Additionally, to increase productivity more services are going to the cloud. Since these cloud services are centralized, there is a new dependency on the network for high bandwidth and lower latency. In the not-so-distant future, we’ll see even more integrated experiences through augmented, mixed, and virtual reality, creating even higher demand for more bandwidth and even lower latency.
Other use cases for Wi-Fi 6E involve Industrial IoT, including healthcare. In these environments we see robots and autonomous vehicles, sensors, next gen XR devices, cameras, people and things, all clamoring for a slice of spectrum. This can introduce collisions and less than optimal conditions as these technologies often require ultra-low latency (1-15ms), virtually no-jitter, and very high-reliability.
Wi-Fi 6E addresses and solves the challenges in the above scenarios and many more. With the 6 GHz spectrum we get more bandwidth, less latency and maybe most important, clean air.
It’s important to note that 6GHz was not empty spectrum. Incumbents have been using the 6 GHz spectrum for microwave and satellite communications for some time. The FCC had to protect the incumbent users while also enabling Wi-Fi to ‘share’ the spectrum. Engineers set out to build a system for indoor use that uses low power and would not interfere with outdoor incumbent systems. This is known as Low-Power Indoor (LPI).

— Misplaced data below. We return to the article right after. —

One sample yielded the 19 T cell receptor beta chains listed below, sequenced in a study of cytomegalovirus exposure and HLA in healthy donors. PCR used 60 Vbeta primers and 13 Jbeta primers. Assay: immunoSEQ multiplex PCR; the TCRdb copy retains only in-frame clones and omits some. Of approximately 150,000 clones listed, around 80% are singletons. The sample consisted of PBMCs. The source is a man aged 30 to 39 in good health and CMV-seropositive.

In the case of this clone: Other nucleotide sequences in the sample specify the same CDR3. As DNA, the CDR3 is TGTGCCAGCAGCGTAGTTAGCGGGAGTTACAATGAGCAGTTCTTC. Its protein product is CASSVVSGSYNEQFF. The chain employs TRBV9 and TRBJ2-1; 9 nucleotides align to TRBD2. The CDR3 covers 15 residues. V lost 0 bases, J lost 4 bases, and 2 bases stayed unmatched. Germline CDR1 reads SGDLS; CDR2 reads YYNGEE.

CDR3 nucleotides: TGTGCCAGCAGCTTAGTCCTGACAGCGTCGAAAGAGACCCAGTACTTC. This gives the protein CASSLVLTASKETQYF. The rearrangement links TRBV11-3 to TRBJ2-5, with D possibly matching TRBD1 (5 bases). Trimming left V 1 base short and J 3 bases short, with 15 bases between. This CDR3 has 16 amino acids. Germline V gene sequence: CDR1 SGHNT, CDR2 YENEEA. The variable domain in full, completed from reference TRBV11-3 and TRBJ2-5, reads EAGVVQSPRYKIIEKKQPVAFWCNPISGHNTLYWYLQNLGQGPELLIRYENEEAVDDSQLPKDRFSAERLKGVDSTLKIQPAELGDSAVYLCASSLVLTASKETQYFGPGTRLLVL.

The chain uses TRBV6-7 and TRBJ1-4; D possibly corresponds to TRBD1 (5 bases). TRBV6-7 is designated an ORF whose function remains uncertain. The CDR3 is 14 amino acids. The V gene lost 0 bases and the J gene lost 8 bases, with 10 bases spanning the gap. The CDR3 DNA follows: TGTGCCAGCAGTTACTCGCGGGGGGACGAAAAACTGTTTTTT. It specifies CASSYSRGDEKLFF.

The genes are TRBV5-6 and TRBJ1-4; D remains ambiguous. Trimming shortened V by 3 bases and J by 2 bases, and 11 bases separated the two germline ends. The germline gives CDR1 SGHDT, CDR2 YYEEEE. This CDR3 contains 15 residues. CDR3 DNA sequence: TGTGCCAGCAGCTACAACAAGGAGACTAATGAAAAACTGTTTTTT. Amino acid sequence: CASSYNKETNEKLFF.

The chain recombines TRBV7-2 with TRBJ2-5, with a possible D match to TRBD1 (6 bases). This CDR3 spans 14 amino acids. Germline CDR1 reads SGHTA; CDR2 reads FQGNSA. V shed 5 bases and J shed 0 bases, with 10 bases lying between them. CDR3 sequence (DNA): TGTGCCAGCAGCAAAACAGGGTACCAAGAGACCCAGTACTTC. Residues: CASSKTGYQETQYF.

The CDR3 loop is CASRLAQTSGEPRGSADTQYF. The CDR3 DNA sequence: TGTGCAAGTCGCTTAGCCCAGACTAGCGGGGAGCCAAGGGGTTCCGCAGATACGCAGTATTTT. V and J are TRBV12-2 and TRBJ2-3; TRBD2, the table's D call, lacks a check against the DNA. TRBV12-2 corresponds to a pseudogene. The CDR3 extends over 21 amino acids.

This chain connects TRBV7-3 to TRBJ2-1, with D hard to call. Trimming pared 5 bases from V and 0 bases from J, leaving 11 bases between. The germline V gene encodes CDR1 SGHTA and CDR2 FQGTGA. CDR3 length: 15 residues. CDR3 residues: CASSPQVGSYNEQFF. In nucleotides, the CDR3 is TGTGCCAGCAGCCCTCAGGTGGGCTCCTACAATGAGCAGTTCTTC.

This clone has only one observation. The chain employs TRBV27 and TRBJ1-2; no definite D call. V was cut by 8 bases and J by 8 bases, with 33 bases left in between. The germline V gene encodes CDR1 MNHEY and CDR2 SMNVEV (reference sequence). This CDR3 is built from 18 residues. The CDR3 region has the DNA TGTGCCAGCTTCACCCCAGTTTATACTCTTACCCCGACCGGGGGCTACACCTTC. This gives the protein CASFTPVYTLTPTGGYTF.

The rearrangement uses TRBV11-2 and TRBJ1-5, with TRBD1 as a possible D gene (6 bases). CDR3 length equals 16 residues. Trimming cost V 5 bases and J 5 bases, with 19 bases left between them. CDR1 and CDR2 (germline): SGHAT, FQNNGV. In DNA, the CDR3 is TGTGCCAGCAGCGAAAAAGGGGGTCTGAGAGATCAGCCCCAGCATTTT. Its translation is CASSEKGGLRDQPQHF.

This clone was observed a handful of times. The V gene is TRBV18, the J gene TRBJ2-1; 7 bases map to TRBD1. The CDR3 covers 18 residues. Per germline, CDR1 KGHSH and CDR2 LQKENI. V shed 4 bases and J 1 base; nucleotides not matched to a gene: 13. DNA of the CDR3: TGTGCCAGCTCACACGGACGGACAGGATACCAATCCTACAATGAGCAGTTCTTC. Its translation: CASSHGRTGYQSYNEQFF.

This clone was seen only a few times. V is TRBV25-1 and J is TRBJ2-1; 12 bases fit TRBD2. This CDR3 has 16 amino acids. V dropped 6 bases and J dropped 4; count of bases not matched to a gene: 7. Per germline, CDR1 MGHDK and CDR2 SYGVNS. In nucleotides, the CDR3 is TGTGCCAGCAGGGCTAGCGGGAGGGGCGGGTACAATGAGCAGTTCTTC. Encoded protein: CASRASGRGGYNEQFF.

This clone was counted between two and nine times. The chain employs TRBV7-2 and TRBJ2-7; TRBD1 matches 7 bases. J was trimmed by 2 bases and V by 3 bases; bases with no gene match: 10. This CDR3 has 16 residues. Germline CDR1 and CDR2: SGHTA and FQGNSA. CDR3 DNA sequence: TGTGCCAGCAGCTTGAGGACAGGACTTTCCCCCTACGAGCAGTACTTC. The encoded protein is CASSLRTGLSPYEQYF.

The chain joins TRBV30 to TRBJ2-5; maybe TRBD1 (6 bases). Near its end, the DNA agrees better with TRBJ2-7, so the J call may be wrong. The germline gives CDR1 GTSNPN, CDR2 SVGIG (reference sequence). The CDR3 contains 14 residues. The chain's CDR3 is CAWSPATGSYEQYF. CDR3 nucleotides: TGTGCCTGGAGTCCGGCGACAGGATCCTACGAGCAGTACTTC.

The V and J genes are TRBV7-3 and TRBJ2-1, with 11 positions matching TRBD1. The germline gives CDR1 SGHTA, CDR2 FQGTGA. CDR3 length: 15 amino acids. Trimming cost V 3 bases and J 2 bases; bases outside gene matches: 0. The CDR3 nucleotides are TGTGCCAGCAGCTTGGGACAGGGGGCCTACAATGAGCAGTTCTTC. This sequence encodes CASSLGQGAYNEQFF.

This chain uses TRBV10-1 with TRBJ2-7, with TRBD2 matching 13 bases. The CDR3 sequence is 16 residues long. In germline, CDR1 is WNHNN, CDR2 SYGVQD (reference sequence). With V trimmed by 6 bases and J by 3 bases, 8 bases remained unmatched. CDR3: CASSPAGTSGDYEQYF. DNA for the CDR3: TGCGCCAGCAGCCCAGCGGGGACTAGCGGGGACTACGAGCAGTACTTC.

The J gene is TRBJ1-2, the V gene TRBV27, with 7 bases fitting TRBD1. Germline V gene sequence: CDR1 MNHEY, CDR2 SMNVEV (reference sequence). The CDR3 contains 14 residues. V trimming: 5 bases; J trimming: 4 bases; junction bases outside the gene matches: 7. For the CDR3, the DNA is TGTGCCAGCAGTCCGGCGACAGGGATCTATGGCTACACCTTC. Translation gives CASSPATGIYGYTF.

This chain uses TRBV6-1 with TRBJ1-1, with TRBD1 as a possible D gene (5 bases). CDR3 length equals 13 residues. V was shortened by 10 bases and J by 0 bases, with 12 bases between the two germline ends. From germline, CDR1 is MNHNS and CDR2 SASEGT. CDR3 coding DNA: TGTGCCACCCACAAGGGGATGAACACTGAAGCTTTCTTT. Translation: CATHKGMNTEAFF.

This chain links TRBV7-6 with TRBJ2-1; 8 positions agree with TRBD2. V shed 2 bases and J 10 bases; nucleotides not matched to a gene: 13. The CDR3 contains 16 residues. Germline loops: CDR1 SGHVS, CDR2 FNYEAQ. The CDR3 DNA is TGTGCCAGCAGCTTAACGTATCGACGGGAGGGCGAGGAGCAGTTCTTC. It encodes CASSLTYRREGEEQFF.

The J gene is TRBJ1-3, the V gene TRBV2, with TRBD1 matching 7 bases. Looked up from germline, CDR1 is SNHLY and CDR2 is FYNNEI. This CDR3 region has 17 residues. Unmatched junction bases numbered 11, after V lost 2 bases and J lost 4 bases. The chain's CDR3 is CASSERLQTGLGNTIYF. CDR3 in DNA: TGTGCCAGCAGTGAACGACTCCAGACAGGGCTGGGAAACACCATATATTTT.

The good news is that LPI is expected to work at current AP density, so you won’t have to re-cable your building. However, there are many applications that would benefit from higher power, or technically, “standard” power. Currently there is a lot of work on a solution called AFC (Automated Frequency Coordination). This is a centralized database of current incumbent locations with details on what spectrum is being used and regularly updated as new towers or dishes are installed. To use standard power indoors or outdoors, the AP will have to first ask the AFC what is available at the AP’s location. This is a broader topic for a future blog, stay tuned…
The upgrade from Wi-Fi 5 to 6 was significant enough to get most people’s attention. We’re talking leaps and bounds over previous protocols from a stack capability standpoint. Wi-Fi 6E uses the same Wi-Fi 6 protocol set while also providing a leap in available spectrum. It enables Wi-Fi networks to accommodate higher densities with more channels, which translates to less collisions and a better user experience. And with WPA3 standards, we have better security.
Keep an eye out for more on Wi-Fi 6E on the Cisco social media channels. To learn the latest news on Wi-Fi 6E solutions check out our Wireless page. You’ll be treated to blogs and podcasts that will tackle the new technology in depth, plus a lot more news as soon as it becomes available.
Check out our Cisco Networking video channel
Subscribe to the Networking blog